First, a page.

I’ll remember all the way you hated me.
the ways you hated my body. 
the ways you hated my dreams.
the ways you hated my love.
I’ll remember all the sins. 
all the ways 
all the ways I lost you
all the ways I lied
the ways I died
…the ways I cried, you never…
you never cared. 
you never feared.
you always disappeared.
… should have said you wanted kids, I’ll always remember…

Ok this might be my favorite poem of the year! Y’all tell me, which one of my poems is your favorite?

Poem 12.23.21 – Note to self

Note to self. Come back to that. 

What’s wrong?!?

It’s the flaws
It’s all that, raw.

It’s the craws
Not the open

Note to self. Come back to that.

What’s wrong?!?
It’s the flaws
It’s all that, raw.
It’s the craws
Not the open

As I stare in your face
Its clearly lies + Race.

It’s on the self
They-they lose
It’s on the shelf
All dusted, old news.

I ain’t no joke,
This ain’t no smoke.

It’s a virtual problem.
It’s a paper problem,
It’s a message problem,
It’s a messaged problem.

wrong medium?
wrong season for Em?

poor genes,
poor dreams,
poor writing,
poor crying.
Oh, poor dying.

Monetized negrotude,
A See, that “L” was on You!
Mad crazy my dude.

Monetizing broods,
Monetizing moods,
Monetizing Black,
Managing on Slack.
Oh, manager crying.

Greater than a grudge,
Something akin to sludge.

It’s faced.
It’s flawed.
It’s still, just as raw.
Lurking, yet tall.

Oh yes, note to self, Yo Shadow looms long; And ain’t nothing wrong.

Freestyle poem #1: An industry plant – 12.4.21

Logan Circle, Washington DC 2021

I’m a product of my environment.

The soil bore from the burning of the Moors, surviving off industrial complex runoff. Weeded and bested by the hands of man and machine. Replanted and remanded for demanding more than sunlight to sustain. Bled for the rain, and asked the cloud to drown me and all around, if it promised my seed a soil rich. A sun for my son. A moon for all my kin to cry under, a night that leaves us fed up to our fill.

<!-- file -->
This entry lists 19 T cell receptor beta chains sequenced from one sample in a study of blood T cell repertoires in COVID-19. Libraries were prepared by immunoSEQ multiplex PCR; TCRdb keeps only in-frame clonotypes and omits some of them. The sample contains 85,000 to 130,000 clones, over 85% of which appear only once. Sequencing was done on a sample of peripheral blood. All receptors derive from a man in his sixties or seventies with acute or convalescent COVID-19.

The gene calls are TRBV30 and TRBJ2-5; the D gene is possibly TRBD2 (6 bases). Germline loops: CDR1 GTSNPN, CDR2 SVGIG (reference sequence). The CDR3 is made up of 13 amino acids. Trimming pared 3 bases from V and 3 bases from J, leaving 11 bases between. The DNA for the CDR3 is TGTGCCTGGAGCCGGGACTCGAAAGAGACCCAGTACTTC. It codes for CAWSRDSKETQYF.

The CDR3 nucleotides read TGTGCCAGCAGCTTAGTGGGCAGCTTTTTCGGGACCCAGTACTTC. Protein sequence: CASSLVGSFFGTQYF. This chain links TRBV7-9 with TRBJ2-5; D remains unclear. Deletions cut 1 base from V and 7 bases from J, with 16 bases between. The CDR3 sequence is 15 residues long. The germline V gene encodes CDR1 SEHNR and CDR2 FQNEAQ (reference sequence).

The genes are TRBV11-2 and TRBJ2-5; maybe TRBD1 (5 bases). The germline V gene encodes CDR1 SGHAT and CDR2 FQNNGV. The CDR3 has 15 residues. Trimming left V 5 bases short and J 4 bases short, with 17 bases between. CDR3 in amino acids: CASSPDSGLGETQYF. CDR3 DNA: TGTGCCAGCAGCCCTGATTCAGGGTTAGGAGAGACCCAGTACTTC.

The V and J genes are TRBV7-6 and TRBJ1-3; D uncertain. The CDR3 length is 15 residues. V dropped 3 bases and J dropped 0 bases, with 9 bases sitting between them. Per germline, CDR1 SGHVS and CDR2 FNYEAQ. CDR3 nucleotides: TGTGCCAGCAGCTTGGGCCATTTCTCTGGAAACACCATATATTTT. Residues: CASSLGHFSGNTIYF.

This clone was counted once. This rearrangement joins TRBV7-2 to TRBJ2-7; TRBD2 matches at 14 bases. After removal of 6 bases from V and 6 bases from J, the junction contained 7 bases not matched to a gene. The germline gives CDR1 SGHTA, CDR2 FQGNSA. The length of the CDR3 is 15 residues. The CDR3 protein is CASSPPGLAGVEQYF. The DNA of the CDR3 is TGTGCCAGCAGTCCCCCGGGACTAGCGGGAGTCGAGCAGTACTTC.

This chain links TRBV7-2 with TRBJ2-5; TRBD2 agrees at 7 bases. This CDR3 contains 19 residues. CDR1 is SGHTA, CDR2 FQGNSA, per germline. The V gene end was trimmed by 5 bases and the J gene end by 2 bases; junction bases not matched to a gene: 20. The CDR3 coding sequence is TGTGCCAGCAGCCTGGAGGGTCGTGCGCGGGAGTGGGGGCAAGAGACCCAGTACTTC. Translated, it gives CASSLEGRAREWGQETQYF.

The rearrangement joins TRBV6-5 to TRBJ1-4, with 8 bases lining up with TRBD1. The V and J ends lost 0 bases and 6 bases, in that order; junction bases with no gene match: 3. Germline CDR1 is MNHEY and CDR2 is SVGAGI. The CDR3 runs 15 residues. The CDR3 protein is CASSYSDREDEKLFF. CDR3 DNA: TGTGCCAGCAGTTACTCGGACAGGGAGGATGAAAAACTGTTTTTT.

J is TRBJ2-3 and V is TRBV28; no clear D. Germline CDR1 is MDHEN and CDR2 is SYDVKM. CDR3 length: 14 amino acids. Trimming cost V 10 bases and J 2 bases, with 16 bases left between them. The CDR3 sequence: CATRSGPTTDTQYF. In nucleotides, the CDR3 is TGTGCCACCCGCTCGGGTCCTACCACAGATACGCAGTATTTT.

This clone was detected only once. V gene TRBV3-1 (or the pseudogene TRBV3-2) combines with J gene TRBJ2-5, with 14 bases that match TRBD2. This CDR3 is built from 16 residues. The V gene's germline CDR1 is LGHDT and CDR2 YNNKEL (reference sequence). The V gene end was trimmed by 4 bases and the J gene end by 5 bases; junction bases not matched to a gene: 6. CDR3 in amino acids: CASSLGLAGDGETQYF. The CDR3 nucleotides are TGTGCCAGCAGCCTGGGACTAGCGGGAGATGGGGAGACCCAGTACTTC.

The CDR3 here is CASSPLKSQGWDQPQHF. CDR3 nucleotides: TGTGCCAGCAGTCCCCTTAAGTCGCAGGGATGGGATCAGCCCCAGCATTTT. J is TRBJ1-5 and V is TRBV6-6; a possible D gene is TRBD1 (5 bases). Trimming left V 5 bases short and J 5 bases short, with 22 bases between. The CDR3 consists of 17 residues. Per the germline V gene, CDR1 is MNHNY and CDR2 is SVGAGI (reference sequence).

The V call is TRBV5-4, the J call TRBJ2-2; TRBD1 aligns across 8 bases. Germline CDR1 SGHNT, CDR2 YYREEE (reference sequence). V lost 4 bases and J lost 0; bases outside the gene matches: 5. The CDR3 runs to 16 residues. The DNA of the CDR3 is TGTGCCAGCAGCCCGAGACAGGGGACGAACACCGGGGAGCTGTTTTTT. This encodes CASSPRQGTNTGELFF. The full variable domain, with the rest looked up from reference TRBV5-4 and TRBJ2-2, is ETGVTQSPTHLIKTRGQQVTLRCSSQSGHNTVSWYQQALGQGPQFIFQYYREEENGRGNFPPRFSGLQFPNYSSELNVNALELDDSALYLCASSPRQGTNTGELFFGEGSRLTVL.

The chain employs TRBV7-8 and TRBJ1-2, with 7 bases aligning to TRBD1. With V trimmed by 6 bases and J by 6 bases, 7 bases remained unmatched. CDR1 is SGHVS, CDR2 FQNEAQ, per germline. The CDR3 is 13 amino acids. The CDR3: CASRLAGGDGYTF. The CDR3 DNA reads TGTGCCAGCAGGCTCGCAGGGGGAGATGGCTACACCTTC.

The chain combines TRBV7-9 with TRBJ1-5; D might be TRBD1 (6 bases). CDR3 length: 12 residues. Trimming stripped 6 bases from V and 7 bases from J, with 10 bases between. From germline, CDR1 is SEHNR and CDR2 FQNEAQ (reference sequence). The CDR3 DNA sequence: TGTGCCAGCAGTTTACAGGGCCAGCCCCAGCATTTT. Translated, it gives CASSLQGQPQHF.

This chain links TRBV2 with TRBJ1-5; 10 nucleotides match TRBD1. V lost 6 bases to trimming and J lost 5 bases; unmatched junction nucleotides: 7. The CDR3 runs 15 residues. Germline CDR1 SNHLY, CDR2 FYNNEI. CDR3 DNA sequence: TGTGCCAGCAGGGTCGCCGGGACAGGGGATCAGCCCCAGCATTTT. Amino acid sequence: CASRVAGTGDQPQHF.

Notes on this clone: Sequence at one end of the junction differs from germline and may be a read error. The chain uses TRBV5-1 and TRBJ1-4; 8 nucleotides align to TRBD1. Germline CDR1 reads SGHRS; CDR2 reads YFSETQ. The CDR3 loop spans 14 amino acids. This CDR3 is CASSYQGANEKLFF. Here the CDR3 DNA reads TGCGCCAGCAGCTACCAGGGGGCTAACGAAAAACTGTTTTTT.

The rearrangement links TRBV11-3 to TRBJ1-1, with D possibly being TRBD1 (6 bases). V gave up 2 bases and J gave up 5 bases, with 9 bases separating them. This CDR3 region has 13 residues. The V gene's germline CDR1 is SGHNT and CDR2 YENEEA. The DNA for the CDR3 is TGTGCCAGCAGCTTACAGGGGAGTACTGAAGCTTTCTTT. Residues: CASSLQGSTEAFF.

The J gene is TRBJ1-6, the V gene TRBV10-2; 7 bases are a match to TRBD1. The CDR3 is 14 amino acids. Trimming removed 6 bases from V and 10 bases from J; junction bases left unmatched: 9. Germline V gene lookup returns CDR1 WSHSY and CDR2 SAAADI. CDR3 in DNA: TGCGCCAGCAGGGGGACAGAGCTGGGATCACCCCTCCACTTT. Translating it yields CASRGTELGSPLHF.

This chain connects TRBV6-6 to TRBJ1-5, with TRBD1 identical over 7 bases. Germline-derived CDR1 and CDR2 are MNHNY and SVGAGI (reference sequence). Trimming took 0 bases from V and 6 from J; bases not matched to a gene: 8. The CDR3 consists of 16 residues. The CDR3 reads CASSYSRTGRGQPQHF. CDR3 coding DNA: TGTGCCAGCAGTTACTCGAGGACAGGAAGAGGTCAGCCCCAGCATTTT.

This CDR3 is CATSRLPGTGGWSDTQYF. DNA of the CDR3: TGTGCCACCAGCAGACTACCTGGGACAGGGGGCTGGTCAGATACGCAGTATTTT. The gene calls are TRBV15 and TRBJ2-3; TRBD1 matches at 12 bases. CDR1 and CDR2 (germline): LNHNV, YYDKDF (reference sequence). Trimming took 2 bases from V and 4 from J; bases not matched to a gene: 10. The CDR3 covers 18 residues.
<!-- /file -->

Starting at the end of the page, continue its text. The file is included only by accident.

I just wanna live forever. Fed up with the same things, I just wanna love forever. Shine you, shine better.

Poem 12.2.21 – Excuse Me…

S/o: @colominicana 📸 12.2.21 Washington DC

Excuse me Miss,
If you would honor me.
Excuse me Miss,
Before you dismiss,
May I make one

Excuse me Miss,
Excuse me, Miss.
If you please honor me
with one

That if I can do one thing left—right.

Again, if I can do one thing right,
yeah that’s right, right—
May I make laugh?

If there's one thing I do right, not left.
Can I do that for you.

Please, excuse me miss,
May I make you laugh?
A smile,
A start, sure.
A smirk,
Well, I'm grateful for those too.

And still, please Miss before
you are missed,
please, excuse me, for this.

Greet my words,
Shoulder my load,
And share the glimmer of your cheeks,
Hug my soul, and wrap the sun
Rays around your ivory
Round your lips, and roots your
joy in me.

Excuse me, Miss.
That shape,
The one your face makes.
It’ll devine.

Hollow and howling,
may it be.
May it be okay, yeah?
To make you laugh, one time.

S/o: @colominicana 📸

Meditation 8.29.21 – Good Boy/ Good Taste